KNOWSLEY Road cannot boast the volume of representative football as, say, Station Road, Central Park or Headingley, but it may come as a surprise to realise that our ground has been a venue for international football at professional level since 1914, when England took on Wales.

Yet St Helens might have had to wait a little longer for such an honour if they had not begun work on their new grandstand.

When the game took place, only one section had been completed and there was still nowhere for the players to change.

It must have been probably the last occasion when two teams stripped at a public house (Talbot Hotel in Duke Street) before an international, the players being transferred by the usual waggonette to and from Knowsley Road!

Unfortunately there were no local players in either side that day for the supporters to cheer, but the local press was fulsome in its praise of the encounter, which England won 16-12.

Knowsley Road’s next taste of international came in 1930, when England took on Other Nationalities.

There was plenty of interest for Saints’ fans, with Alf Ellaby (Captain) and Les Fairclough in the England team, together with Kiwis Roy Hardgrave and Lou Hutt lining up for the visitors, who were led by Wigan’s Jim Sullivan.

For the record, England won 31-18 with Ellaby roaring in for a marvellous hat-trick of tries just for good measure!

By the mid 1930s, the French had entered the international arena and took part in the European Championship with England and Wales.

Knowsley Road was the venue for what became the last international before the outbreak of war.

A brief film exists of this match, showing the ground as it was in those days, with a tantalising glimpse of the world’s longest billboard stretching along the whole length of the un-covered Edington End, advertising Lewis’s department store in Liverpool!

It was the precursor of several further battles between the two teams on the St Helens ground.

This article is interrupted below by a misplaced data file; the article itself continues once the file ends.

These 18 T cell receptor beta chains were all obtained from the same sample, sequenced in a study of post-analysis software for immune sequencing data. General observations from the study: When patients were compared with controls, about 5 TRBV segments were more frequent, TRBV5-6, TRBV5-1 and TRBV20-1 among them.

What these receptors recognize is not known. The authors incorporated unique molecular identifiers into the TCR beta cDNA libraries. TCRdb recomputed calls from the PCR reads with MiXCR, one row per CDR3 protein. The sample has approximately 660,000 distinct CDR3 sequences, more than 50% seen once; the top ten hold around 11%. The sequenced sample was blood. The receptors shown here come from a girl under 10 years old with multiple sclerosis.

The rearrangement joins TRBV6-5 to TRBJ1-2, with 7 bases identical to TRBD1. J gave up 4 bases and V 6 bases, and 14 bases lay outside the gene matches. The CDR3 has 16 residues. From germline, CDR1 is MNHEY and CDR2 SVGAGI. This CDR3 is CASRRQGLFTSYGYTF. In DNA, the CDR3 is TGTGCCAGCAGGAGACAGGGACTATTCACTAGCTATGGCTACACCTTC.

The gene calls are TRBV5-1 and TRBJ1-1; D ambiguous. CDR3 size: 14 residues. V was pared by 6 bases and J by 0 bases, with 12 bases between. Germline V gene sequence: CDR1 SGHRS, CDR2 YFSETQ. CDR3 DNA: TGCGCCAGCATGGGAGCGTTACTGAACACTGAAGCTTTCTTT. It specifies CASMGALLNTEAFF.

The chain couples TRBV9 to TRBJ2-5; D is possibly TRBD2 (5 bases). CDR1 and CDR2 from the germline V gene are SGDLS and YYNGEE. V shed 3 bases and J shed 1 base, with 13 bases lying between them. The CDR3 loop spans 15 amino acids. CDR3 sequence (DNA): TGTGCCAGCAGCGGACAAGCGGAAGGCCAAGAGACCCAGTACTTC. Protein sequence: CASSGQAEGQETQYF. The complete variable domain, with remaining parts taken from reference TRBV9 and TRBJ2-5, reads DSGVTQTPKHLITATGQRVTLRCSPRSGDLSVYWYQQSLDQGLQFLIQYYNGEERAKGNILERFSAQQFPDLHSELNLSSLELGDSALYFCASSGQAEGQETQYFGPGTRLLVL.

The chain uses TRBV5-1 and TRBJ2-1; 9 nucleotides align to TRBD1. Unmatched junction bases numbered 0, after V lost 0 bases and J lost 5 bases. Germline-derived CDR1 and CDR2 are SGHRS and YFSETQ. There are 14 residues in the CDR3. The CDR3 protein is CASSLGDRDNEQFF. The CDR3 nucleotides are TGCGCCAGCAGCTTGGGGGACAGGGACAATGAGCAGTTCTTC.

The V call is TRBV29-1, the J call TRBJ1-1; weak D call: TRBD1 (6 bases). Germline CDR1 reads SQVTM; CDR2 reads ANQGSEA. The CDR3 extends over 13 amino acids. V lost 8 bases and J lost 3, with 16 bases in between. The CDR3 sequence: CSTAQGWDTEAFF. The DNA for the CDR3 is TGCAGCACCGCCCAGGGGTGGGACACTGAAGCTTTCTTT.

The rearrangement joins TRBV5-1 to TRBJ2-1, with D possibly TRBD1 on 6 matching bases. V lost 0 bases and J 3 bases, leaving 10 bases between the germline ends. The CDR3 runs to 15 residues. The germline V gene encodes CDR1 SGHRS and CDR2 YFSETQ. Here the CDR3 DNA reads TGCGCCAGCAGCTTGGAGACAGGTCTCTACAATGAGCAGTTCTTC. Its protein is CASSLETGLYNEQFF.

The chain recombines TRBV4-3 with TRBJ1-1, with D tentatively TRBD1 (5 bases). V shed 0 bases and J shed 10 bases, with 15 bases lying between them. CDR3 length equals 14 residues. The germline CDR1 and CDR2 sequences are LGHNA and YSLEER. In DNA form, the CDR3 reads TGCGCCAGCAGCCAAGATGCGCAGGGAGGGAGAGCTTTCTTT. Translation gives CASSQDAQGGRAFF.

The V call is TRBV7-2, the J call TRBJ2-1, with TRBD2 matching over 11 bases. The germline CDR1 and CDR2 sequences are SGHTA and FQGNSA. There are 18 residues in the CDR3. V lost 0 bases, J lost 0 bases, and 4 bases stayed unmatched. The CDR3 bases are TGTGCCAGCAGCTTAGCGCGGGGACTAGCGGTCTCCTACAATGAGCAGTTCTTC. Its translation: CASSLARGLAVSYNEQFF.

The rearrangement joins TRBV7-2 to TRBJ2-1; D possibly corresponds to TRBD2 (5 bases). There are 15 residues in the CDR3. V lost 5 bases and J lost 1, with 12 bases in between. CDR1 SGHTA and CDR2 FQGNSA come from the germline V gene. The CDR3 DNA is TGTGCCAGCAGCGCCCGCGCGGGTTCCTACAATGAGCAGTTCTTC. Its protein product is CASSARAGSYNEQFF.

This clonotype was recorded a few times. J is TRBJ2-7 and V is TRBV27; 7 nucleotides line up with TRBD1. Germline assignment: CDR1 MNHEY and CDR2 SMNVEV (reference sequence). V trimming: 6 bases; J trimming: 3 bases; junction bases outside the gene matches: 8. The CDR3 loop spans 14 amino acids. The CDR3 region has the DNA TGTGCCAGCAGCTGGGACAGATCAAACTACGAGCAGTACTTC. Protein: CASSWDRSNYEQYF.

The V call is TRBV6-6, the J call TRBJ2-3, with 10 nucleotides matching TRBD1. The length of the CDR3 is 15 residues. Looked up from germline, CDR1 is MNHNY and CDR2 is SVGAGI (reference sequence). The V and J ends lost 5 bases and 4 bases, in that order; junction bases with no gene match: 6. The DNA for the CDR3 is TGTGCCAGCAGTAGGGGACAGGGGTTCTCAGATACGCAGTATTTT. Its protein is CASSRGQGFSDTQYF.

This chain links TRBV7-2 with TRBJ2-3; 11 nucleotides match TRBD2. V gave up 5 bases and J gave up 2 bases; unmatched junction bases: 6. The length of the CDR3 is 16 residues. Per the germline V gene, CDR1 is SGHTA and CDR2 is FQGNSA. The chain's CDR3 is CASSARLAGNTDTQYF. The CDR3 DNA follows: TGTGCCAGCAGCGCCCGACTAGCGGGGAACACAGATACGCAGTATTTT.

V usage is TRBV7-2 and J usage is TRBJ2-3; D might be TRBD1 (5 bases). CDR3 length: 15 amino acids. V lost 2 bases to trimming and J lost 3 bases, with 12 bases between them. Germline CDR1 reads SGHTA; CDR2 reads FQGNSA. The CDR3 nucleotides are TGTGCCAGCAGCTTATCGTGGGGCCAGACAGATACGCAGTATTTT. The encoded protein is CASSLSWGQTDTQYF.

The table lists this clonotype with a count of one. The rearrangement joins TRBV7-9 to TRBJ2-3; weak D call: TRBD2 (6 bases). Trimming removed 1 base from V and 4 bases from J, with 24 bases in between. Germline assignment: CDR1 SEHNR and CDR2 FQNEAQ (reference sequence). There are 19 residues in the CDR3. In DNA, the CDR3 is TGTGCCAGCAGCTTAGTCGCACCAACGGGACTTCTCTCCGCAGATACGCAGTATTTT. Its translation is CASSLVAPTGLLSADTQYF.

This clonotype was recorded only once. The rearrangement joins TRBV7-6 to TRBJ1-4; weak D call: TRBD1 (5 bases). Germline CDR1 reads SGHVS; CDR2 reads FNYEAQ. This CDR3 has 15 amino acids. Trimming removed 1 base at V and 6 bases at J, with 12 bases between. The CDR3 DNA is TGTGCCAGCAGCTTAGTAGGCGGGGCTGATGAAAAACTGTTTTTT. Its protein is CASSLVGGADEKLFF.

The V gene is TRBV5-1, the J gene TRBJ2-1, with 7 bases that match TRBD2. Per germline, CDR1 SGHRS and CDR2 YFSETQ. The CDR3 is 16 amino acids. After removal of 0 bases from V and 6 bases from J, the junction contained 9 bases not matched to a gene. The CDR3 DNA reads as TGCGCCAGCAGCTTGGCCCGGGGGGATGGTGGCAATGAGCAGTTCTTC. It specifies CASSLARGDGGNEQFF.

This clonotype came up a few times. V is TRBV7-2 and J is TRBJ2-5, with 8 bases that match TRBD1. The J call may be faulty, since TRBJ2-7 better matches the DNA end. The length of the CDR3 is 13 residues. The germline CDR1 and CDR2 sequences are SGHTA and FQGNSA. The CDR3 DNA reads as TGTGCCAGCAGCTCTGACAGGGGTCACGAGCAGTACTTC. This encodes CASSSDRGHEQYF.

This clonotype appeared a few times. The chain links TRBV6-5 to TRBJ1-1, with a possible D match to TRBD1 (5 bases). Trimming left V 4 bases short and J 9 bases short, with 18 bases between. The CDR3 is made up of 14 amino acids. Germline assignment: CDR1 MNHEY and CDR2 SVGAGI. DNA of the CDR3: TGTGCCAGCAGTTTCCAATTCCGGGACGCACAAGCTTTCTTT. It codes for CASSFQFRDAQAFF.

After the War, the European Championship was resurrected and England took on Wales at Knowsley Road in September 1951 in front of over 20,000 spectators. Stan McCormick (England), together with Welshmen Viv Harrison, Ray Cale and George Parsons were on view from the parent club for added interest.

As the development of Knowsley Road continued in the late 1950s and early 1960s, the club hosted a further spate of internationals against the French, including an astonishing crowd of 20,928 for the match against Great Britain in 1957, a record which will probably never be beaten.

After hosting the England-Wales clash in 1978, (including Geoff Pimblett’s superb individual 21 points for England) there was a 17-year gap before the next taste of full international action, when New Zealand took on Papua New Guinea in a World Cup group match in 1995. Five years later, England took on Russia, also in a World Cup fixture, winning by a 76-4 margin.

Although the ground has never hosted a full international between England and Australia, Great Britain took on New Zealand in June 2006, with no less than eight St Helens players in the home side.

Willie Talau and Vinnie Anderson were also drafted into the Kiwi squad, which contained largely overseas-based players.

The Brits won without too much trouble (46-14), with Paul Sculthorpe’s short reign as captain sadly truncated through a knee injury.

Sean Long rattled up a fabulous 20-point haul in the biggest-ever home victory over their illustrious opponents. James Graham also impressed with a brace of touchdowns, yet the honour of scoring the last international try at Knowsley Road went to New Zealand’s Henry Fa’afili, in the 80th minute!

I wonder who will score the last-ever competitive try on our ground in 2010?